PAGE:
by Richard Jones

AFFORDABLE luxury – the dream ticket for many holidaymakers. However, you seldom find those two words in the same sentence, especially when booking a winter break.

Bulgaria may not be on many lists when searching for a skiing trip, but it really should be. A couple of years ago, its largest winter resort, Bansko, topped a poll of European ski centres that factored in hotel, ski pass, equipment hire, lessons, evening meals and drinks for a family of four.

The gateway to Bansko is Sofia airport. After a three-hour flight from Manchester, my wife Rachel and I, with our daughters Isla and Evelyn, were whisked from the city centre’s airport to the Pirin mountains.

Bansko’s main street was a sea of bright lights, with restaurants, shops and ski rental outlets, while in the centre is the best hotel in the resort, if not the whole of Bulgaria, the five-star Kempinski Hotel Grand Arena Bansko.

In a perfect location for skiers and snowboarders, next to the gondola station, it’s an oasis of luxury and tranquility. As soon as we set foot in the place, we were relaxed.

The hotel features three very different, but equally welcoming, restaurants, and on our first night we were booked into the Italian-inspired Come Prima. With live cooking in the open kitchen, it had a sophisticated ambience, and we tucked into three courses from its Mediterranean menu.

After a good night’s sleep and a breakfast of freshly-baked croissants, smoked salmon and piping hot omelettes, it was time to make the short walk across to the gondola. Twenty minutes later, we arrived at the top station where our daughters met their instructors. Ulen is the resident snowsports school in Bansko, and 10-year-old Isla was paired with an ex-pat teacher called Hannah. Isla caught the skiing bug, and couldn’t wait to get on the slopes each morning.

Evelyn, six, spent the first morning in the same group, but as a beginner, found it hard grasping the basics. After a private lesson and a few snowball fights with her instructor Chris, she began to find her feet on the nursery runs.

After a long first day’s skiing it was a godsend to head back down the mountain to the hotel. With three swimming pools, Jacuzzis, saunas, steam baths and the Snow Room, the luxury spa was just the job for our aching bodies.

Back in Bansko town, traditional taverns called mehanas provide most of the après-ski.

We headed for tea at Bears, and with a pint of lager around £1.50 and a large pizza under a fiver, it was easy to see why the resort has acquired its cheap-as-chips reputation.

Over the next couple of days, it also became apparent why Bansko is beginning to eclipse Bulgaria’s other main winter resort Borovets.

Post-weekend, queues at the gondola subsided, the slopes were quieter and after a large dump of snow, the pistes were groomed to perfection.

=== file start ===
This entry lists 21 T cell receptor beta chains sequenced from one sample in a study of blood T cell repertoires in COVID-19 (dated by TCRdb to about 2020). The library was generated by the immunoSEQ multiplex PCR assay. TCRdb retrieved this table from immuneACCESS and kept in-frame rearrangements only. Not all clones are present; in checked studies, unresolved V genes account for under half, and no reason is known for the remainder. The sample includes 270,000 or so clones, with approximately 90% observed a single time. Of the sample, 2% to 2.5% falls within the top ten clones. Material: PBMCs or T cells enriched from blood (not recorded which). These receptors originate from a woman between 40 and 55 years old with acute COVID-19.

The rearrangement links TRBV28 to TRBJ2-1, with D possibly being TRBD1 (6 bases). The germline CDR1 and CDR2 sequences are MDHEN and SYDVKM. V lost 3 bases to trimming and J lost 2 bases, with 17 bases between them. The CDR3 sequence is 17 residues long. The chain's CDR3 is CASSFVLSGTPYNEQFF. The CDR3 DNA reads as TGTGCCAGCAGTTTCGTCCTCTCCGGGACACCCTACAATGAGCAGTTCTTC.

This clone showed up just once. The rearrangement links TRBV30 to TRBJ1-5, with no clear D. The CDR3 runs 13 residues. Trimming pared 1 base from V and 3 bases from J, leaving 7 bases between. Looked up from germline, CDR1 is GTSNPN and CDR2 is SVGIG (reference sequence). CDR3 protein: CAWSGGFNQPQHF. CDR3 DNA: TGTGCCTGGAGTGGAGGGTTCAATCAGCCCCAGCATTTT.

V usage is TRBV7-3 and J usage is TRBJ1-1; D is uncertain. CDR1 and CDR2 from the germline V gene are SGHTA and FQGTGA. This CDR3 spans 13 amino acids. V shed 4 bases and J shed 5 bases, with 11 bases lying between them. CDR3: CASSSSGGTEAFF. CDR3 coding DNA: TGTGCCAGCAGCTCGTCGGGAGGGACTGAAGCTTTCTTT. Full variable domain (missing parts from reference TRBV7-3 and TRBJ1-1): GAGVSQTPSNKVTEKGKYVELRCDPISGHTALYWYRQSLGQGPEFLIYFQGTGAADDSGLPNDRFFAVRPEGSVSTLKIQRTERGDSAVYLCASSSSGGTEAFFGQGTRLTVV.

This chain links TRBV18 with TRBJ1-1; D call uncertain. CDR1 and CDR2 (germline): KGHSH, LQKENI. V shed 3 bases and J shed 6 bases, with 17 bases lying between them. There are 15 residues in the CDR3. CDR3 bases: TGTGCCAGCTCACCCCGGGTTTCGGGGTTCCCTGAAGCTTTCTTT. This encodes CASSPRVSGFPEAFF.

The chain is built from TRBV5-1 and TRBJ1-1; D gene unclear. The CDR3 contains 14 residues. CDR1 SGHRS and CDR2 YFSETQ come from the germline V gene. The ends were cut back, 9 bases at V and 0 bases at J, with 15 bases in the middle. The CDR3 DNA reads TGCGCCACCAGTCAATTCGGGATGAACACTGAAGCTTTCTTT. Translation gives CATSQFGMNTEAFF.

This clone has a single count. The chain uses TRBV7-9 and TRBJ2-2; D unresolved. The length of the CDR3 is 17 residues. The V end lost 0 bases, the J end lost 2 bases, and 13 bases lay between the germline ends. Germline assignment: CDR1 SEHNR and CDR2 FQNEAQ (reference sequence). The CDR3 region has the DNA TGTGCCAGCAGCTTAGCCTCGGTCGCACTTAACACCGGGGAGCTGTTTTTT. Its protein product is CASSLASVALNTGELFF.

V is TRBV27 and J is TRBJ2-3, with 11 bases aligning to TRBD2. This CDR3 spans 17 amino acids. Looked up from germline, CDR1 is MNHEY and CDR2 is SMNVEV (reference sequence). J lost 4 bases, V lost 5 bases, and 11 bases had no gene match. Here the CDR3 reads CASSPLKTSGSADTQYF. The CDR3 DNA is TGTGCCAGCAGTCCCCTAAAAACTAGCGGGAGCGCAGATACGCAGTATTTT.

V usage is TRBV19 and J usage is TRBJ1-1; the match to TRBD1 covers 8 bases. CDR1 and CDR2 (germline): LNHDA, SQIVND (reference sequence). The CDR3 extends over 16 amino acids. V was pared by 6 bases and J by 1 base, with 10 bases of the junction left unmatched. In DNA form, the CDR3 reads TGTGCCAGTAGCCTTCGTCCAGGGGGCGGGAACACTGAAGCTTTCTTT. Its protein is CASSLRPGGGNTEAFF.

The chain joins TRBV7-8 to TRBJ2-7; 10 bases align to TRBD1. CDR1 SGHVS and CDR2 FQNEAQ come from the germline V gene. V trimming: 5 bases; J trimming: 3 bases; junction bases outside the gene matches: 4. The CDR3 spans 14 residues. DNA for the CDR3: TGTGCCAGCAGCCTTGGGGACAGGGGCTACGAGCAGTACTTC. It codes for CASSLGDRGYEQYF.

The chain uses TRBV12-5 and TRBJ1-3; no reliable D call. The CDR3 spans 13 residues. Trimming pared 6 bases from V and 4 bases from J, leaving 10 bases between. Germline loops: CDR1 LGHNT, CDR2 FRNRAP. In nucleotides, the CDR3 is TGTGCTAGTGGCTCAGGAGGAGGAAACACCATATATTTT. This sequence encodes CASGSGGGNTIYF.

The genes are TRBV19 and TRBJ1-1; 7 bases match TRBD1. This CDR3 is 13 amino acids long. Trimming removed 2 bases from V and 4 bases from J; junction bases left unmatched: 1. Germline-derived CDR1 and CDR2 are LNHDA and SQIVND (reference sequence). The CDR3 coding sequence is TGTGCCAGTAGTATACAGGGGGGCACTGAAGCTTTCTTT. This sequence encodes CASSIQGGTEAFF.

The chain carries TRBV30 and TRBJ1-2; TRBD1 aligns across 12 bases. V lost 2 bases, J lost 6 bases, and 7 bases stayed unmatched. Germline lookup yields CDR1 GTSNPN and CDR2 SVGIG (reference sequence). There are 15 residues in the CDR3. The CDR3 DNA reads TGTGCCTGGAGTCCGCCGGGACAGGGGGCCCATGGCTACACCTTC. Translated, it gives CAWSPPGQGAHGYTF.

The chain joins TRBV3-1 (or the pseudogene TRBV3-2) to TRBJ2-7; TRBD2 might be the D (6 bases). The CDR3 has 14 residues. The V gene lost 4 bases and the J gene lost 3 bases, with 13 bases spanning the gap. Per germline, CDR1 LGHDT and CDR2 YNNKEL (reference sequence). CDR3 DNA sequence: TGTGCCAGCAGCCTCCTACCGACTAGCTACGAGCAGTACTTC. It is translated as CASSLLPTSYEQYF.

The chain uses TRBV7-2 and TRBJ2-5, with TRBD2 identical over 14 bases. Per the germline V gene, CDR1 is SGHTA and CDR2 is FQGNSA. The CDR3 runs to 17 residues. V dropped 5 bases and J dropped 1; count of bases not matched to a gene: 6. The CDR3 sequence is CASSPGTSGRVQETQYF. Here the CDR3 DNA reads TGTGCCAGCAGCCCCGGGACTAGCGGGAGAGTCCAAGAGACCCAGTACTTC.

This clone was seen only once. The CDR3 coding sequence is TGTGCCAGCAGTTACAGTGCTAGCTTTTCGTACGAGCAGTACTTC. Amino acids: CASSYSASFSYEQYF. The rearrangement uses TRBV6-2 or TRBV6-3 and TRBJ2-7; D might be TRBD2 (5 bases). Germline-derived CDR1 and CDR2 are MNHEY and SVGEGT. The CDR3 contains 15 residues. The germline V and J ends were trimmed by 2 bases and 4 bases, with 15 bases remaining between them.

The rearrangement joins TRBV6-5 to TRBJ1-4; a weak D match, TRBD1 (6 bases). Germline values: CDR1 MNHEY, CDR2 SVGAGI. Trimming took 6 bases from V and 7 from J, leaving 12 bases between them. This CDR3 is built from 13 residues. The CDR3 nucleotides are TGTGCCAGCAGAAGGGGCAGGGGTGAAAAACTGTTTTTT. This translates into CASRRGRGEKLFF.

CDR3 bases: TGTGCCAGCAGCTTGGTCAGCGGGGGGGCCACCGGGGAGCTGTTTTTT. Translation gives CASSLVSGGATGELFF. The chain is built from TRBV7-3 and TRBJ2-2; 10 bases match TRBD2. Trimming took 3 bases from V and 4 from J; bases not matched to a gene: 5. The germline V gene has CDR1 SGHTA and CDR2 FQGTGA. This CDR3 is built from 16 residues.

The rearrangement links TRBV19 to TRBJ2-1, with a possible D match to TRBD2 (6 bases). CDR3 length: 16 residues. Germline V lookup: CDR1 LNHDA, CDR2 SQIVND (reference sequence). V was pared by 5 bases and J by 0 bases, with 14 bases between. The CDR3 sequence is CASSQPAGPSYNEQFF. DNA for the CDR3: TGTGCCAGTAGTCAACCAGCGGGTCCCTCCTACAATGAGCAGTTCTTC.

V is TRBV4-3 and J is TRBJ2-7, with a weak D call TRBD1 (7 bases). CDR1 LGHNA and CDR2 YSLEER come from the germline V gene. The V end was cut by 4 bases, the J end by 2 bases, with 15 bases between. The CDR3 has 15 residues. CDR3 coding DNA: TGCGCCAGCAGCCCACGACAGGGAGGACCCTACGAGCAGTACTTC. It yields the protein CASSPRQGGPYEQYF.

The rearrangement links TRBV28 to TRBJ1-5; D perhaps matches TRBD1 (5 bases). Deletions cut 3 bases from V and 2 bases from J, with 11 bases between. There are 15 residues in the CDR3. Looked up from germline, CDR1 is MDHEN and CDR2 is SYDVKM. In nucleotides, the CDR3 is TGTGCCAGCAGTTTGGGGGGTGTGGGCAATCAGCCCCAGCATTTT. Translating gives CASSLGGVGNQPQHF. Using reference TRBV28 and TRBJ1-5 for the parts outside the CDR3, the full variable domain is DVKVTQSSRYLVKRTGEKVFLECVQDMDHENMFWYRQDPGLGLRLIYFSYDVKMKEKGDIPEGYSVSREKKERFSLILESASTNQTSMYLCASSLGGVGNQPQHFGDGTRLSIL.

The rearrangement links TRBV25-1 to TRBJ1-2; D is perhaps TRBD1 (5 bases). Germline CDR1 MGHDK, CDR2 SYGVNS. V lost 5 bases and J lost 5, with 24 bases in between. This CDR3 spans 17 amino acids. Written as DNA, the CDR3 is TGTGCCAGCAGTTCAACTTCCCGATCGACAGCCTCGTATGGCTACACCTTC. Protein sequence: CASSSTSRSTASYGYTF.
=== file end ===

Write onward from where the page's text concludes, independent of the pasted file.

Our skiing confidence grew, and Rachel, Isla and I headed higher up on blue and red runs through pine forests to the imposing Todorka Peak. Although the piste map is smaller than more established resorts (about 70km), there was more than enough to keep us entertained.

Back at the hotel, there was live music in the bar and the girls loved sitting next to the fire, listening to a singer called Lizard playing his acoustic guitar. Our second evening in Bansko was Greek night in the Gallery Restaurant. We had a feast of salad with feta, olives, moussaka and lamb chops, while the cooking station was used to prepare moules marinière.

Although unhappy at the prospect of leaving Bansko, during our last night we were in celebratory mood - and not just because we’d handed our heavy ski boots in. It had been an amazing holiday, rounded off with a reservation at the hotel’s Sushi Bar & Teppanyaki Grill.

There are few dining experiences that can rival sitting with your family, while just two feet away, a flamboyant chef wields a knife bigger than Crocodile Dundee’s and theatrically slices and dices his way through a myriad of meats, fish and vegetables.

The chef played up to the crowd and in between the chopping, sizzling and flashing flames, there were screams of amazement, laughter and applause.

One of the chef’s tricks was to flip a piece of fried egg and see if we could catch it in our open mouths. Unfortunately none of us managed it and the chef missed his target.

However, as far as family holidays go, cheap and cheerful Bansko hit the spot in every way.

• Crystal Ski Holidays (; 020 8610 3123) offers a week’s half board at the five-star Grand Arena Kempinski Hotel in Bansko from £2,948 for a family of four, including flights to Sofia and transfers (price given is for departure on January 20, 2018).

• Direct flights are available from all major UK airports.